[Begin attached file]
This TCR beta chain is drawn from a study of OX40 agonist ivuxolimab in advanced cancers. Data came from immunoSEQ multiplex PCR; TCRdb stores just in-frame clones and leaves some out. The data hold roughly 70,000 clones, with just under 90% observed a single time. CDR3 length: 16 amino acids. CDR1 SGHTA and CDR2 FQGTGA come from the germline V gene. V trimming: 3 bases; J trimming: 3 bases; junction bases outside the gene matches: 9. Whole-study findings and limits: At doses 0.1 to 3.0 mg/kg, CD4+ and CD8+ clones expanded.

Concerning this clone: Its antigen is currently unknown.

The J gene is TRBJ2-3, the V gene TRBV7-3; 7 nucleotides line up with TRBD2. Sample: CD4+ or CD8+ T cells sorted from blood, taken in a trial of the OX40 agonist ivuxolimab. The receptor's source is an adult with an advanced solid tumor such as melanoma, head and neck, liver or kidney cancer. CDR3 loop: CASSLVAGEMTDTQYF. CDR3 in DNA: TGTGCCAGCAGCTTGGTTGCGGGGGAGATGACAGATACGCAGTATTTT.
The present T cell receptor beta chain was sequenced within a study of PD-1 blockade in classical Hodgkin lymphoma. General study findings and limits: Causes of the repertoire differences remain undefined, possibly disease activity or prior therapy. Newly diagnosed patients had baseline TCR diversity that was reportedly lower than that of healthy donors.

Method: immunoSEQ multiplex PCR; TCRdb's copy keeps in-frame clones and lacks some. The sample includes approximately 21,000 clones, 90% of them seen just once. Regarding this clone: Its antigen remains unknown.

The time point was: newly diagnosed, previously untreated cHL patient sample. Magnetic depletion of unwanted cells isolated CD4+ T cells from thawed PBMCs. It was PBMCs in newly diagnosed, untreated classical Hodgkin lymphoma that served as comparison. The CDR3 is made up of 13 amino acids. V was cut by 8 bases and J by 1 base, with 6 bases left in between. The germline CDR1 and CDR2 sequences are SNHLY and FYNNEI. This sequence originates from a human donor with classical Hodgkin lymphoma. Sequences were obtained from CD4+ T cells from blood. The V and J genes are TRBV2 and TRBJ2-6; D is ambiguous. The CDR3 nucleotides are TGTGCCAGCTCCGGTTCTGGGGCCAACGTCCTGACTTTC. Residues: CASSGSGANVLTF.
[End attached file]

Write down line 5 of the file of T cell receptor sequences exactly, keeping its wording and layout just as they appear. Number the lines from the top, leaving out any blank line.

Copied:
Method: immunoSEQ multiplex PCR; TCRdb's copy keeps in-frame clones and lacks some. The sample includes approximately 21,000 clones, 90% of them seen just once. Regarding this clone: Its antigen remains unknown.